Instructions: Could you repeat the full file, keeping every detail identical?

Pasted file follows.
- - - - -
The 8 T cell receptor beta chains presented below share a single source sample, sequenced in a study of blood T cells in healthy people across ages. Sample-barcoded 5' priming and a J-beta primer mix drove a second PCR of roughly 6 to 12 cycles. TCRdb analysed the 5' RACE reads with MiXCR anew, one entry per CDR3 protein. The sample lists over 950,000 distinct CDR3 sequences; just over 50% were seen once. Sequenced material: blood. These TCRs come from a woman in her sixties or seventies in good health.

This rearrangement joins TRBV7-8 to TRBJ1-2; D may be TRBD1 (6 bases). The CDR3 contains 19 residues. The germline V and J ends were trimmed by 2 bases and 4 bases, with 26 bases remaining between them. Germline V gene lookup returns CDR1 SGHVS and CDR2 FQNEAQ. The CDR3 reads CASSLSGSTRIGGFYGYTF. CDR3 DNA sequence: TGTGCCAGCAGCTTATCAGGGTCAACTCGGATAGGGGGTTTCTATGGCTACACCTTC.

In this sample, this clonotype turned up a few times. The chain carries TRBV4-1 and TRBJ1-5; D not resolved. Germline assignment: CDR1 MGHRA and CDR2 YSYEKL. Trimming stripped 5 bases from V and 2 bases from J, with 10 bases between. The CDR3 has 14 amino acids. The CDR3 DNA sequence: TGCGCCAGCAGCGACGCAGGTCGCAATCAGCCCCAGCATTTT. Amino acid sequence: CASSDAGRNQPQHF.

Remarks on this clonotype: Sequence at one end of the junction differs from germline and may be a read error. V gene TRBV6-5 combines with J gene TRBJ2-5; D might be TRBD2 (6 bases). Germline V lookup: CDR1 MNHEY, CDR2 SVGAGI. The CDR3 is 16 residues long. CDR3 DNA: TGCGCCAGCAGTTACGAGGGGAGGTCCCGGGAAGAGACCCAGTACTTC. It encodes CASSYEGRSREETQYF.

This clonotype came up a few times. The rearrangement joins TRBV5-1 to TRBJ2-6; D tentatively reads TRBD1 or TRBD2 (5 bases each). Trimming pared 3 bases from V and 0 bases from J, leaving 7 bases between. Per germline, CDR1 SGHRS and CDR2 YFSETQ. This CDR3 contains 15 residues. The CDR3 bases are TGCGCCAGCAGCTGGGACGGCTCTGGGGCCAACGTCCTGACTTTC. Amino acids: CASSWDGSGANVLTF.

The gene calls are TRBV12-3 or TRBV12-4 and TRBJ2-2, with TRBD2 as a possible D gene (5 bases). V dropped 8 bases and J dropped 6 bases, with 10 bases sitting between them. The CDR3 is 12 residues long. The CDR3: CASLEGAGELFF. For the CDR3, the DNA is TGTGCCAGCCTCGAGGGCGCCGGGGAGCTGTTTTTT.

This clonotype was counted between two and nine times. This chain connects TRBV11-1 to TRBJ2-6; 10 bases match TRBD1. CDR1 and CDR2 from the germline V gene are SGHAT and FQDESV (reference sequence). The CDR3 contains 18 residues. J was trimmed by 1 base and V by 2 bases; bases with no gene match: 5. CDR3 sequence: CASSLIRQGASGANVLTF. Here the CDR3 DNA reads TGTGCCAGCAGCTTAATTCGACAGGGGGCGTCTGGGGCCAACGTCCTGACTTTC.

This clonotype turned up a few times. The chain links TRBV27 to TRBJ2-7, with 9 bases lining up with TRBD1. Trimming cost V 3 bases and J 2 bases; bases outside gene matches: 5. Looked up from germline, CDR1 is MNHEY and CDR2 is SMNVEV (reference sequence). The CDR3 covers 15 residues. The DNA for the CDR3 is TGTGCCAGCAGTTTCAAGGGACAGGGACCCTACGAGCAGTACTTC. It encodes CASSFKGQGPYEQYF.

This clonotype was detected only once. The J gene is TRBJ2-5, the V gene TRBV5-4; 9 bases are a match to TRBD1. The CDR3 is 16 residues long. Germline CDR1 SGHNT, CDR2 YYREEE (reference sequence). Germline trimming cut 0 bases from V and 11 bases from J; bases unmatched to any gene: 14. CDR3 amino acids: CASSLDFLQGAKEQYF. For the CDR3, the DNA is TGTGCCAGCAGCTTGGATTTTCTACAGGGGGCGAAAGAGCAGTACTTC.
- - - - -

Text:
The 8 T cell receptor beta chains presented below share a single source sample, sequenced in a study of blood T cells in healthy people across ages. Sample-barcoded 5' priming and a J-beta primer mix drove a second PCR of roughly 6 to 12 cycles. TCRdb analysed the 5' RACE reads with MiXCR anew, one entry per CDR3 protein. The sample lists over 950,000 distinct CDR3 sequences; just over 50% were seen once. Sequenced material: blood. These TCRs come from a woman in her sixties or seventies in good health.

This rearrangement joins TRBV7-8 to TRBJ1-2; D may be TRBD1 (6 bases). The CDR3 contains 19 residues. The germline V and J ends were trimmed by 2 bases and 4 bases, with 26 bases remaining between them. Germline V gene lookup returns CDR1 SGHVS and CDR2 FQNEAQ. The CDR3 reads CASSLSGSTRIGGFYGYTF. CDR3 DNA sequence: TGTGCCAGCAGCTTATCAGGGTCAACTCGGATAGGGGGTTTCTATGGCTACACCTTC.

In this sample, this clonotype turned up a few times. The chain carries TRBV4-1 and TRBJ1-5; D not resolved. Germline assignment: CDR1 MGHRA and CDR2 YSYEKL. Trimming stripped 5 bases from V and 2 bases from J, with 10 bases between. The CDR3 has 14 amino acids. The CDR3 DNA sequence: TGCGCCAGCAGCGACGCAGGTCGCAATCAGCCCCAGCATTTT. Amino acid sequence: CASSDAGRNQPQHF.

Remarks on this clonotype: Sequence at one end of the junction differs from germline and may be a read error. V gene TRBV6-5 combines with J gene TRBJ2-5; D might be TRBD2 (6 bases). Germline V lookup: CDR1 MNHEY, CDR2 SVGAGI. The CDR3 is 16 residues long. CDR3 DNA: TGCGCCAGCAGTTACGAGGGGAGGTCCCGGGAAGAGACCCAGTACTTC. It encodes CASSYEGRSREETQYF.

This clonotype came up a few times. The rearrangement joins TRBV5-1 to TRBJ2-6; D tentatively reads TRBD1 or TRBD2 (5 bases each). Trimming pared 3 bases from V and 0 bases from J, leaving 7 bases between. Per germline, CDR1 SGHRS and CDR2 YFSETQ. This CDR3 contains 15 residues. The CDR3 bases are TGCGCCAGCAGCTGGGACGGCTCTGGGGCCAACGTCCTGACTTTC. Amino acids: CASSWDGSGANVLTF.

The gene calls are TRBV12-3 or TRBV12-4 and TRBJ2-2, with TRBD2 as a possible D gene (5 bases). V dropped 8 bases and J dropped 6 bases, with 10 bases sitting between them. The CDR3 is 12 residues long. The CDR3: CASLEGAGELFF. For the CDR3, the DNA is TGTGCCAGCCTCGAGGGCGCCGGGGAGCTGTTTTTT.

This clonotype was counted between two and nine times. This chain connects TRBV11-1 to TRBJ2-6; 10 bases match TRBD1. CDR1 and CDR2 from the germline V gene are SGHAT and FQDESV (reference sequence). The CDR3 contains 18 residues. J was trimmed by 1 base and V by 2 bases; bases with no gene match: 5. CDR3 sequence: CASSLIRQGASGANVLTF. Here the CDR3 DNA reads TGTGCCAGCAGCTTAATTCGACAGGGGGCGTCTGGGGCCAACGTCCTGACTTTC.

This clonotype turned up a few times. The chain links TRBV27 to TRBJ2-7, with 9 bases lining up with TRBD1. Trimming cost V 3 bases and J 2 bases; bases outside gene matches: 5. Looked up from germline, CDR1 is MNHEY and CDR2 is SMNVEV (reference sequence). The CDR3 covers 15 residues. The DNA for the CDR3 is TGTGCCAGCAGTTTCAAGGGACAGGGACCCTACGAGCAGTACTTC. It encodes CASSFKGQGPYEQYF.

This clonotype was detected only once. The J gene is TRBJ2-5, the V gene TRBV5-4; 9 bases are a match to TRBD1. The CDR3 is 16 residues long. Germline CDR1 SGHNT, CDR2 YYREEE (reference sequence). Germline trimming cut 0 bases from V and 11 bases from J; bases unmatched to any gene: 14. CDR3 amino acids: CASSLDFLQGAKEQYF. For the CDR3, the DNA is TGTGCCAGCAGCTTGGATTTTCTACAGGGGGCGAAAGAGCAGTACTTC.